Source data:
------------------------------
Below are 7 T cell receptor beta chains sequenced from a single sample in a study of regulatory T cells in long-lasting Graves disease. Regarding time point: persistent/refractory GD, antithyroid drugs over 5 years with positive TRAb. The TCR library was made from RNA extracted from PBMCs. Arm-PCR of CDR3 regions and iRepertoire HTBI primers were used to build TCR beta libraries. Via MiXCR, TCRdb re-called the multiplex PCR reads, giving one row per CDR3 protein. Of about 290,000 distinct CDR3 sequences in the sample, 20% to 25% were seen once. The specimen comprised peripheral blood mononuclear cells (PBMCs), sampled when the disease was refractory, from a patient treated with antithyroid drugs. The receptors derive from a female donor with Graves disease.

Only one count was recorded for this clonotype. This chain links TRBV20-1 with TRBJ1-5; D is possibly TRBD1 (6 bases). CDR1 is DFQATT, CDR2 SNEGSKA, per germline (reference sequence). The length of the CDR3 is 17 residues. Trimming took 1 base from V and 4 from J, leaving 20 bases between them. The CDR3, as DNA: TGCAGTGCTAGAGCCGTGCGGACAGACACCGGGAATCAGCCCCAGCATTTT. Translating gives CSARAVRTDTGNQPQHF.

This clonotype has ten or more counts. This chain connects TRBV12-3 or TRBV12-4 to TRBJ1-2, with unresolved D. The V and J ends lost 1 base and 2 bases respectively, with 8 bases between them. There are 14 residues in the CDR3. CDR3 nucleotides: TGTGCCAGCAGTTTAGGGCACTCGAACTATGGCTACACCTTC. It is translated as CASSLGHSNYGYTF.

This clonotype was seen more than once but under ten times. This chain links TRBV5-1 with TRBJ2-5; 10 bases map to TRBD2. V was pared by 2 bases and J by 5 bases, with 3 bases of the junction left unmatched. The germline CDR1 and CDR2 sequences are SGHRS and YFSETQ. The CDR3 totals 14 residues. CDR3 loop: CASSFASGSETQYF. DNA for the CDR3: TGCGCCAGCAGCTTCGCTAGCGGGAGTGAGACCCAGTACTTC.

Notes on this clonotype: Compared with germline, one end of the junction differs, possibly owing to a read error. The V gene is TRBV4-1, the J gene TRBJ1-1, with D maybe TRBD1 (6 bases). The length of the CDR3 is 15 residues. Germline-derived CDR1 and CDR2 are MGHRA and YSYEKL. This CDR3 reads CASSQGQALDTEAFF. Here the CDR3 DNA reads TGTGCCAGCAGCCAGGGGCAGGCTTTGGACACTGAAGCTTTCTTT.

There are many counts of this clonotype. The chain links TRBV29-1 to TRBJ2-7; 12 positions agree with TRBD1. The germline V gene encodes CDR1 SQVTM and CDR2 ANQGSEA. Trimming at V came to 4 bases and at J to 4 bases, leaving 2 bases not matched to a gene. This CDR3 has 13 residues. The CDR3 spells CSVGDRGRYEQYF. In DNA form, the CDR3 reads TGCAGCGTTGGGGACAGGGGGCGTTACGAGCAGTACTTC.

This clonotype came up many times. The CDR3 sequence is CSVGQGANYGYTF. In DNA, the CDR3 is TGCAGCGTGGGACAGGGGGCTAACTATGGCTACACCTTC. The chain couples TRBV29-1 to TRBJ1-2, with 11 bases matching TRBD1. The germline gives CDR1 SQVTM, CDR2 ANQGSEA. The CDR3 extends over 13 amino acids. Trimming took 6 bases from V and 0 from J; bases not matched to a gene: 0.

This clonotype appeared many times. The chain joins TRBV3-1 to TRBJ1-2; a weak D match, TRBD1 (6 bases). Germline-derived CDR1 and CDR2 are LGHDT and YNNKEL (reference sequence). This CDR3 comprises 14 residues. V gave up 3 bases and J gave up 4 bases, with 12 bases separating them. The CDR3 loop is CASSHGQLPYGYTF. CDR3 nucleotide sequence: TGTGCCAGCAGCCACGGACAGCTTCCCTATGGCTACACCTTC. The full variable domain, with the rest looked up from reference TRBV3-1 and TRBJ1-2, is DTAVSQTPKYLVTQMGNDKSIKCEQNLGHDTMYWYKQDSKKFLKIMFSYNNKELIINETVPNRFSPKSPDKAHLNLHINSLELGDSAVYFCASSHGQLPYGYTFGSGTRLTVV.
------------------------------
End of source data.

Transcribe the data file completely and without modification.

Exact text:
Below are 7 T cell receptor beta chains sequenced from a single sample in a study of regulatory T cells in long-lasting Graves disease. Regarding time point: persistent/refractory GD, antithyroid drugs over 5 years with positive TRAb. The TCR library was made from RNA extracted from PBMCs. Arm-PCR of CDR3 regions and iRepertoire HTBI primers were used to build TCR beta libraries. Via MiXCR, TCRdb re-called the multiplex PCR reads, giving one row per CDR3 protein. Of about 290,000 distinct CDR3 sequences in the sample, 20% to 25% were seen once. The specimen comprised peripheral blood mononuclear cells (PBMCs), sampled when the disease was refractory, from a patient treated with antithyroid drugs. The receptors derive from a female donor with Graves disease.

Only one count was recorded for this clonotype. This chain links TRBV20-1 with TRBJ1-5; D is possibly TRBD1 (6 bases). CDR1 is DFQATT, CDR2 SNEGSKA, per germline (reference sequence). The length of the CDR3 is 17 residues. Trimming took 1 base from V and 4 from J, leaving 20 bases between them. The CDR3, as DNA: TGCAGTGCTAGAGCCGTGCGGACAGACACCGGGAATCAGCCCCAGCATTTT. Translating gives CSARAVRTDTGNQPQHF.

This clonotype has ten or more counts. This chain connects TRBV12-3 or TRBV12-4 to TRBJ1-2, with unresolved D. The V and J ends lost 1 base and 2 bases respectively, with 8 bases between them. There are 14 residues in the CDR3. CDR3 nucleotides: TGTGCCAGCAGTTTAGGGCACTCGAACTATGGCTACACCTTC. It is translated as CASSLGHSNYGYTF.

This clonotype was seen more than once but under ten times. This chain links TRBV5-1 with TRBJ2-5; 10 bases map to TRBD2. V was pared by 2 bases and J by 5 bases, with 3 bases of the junction left unmatched. The germline CDR1 and CDR2 sequences are SGHRS and YFSETQ. The CDR3 totals 14 residues. CDR3 loop: CASSFASGSETQYF. DNA for the CDR3: TGCGCCAGCAGCTTCGCTAGCGGGAGTGAGACCCAGTACTTC.

Notes on this clonotype: Compared with germline, one end of the junction differs, possibly owing to a read error. The V gene is TRBV4-1, the J gene TRBJ1-1, with D maybe TRBD1 (6 bases). The length of the CDR3 is 15 residues. Germline-derived CDR1 and CDR2 are MGHRA and YSYEKL. This CDR3 reads CASSQGQALDTEAFF. Here the CDR3 DNA reads TGTGCCAGCAGCCAGGGGCAGGCTTTGGACACTGAAGCTTTCTTT.

There are many counts of this clonotype. The chain links TRBV29-1 to TRBJ2-7; 12 positions agree with TRBD1. The germline V gene encodes CDR1 SQVTM and CDR2 ANQGSEA. Trimming at V came to 4 bases and at J to 4 bases, leaving 2 bases not matched to a gene. This CDR3 has 13 residues. The CDR3 spells CSVGDRGRYEQYF. In DNA form, the CDR3 reads TGCAGCGTTGGGGACAGGGGGCGTTACGAGCAGTACTTC.

This clonotype came up many times. The CDR3 sequence is CSVGQGANYGYTF. In DNA, the CDR3 is TGCAGCGTGGGACAGGGGGCTAACTATGGCTACACCTTC. The chain couples TRBV29-1 to TRBJ1-2, with 11 bases matching TRBD1. The germline gives CDR1 SQVTM, CDR2 ANQGSEA. The CDR3 extends over 13 amino acids. Trimming took 6 bases from V and 0 from J; bases not matched to a gene: 0.

This clonotype appeared many times. The chain joins TRBV3-1 to TRBJ1-2; a weak D match, TRBD1 (6 bases). Germline-derived CDR1 and CDR2 are LGHDT and YNNKEL (reference sequence). This CDR3 comprises 14 residues. V gave up 3 bases and J gave up 4 bases, with 12 bases separating them. The CDR3 loop is CASSHGQLPYGYTF. CDR3 nucleotide sequence: TGTGCCAGCAGCCACGGACAGCTTCCCTATGGCTACACCTTC. The full variable domain, with the rest looked up from reference TRBV3-1 and TRBJ1-2, is DTAVSQTPKYLVTQMGNDKSIKCEQNLGHDTMYWYKQDSKKFLKIMFSYNNKELIINETVPNRFSPKSPDKAHLNLHINSLELGDSAVYFCASSHGQLPYGYTFGSGTRLTVV.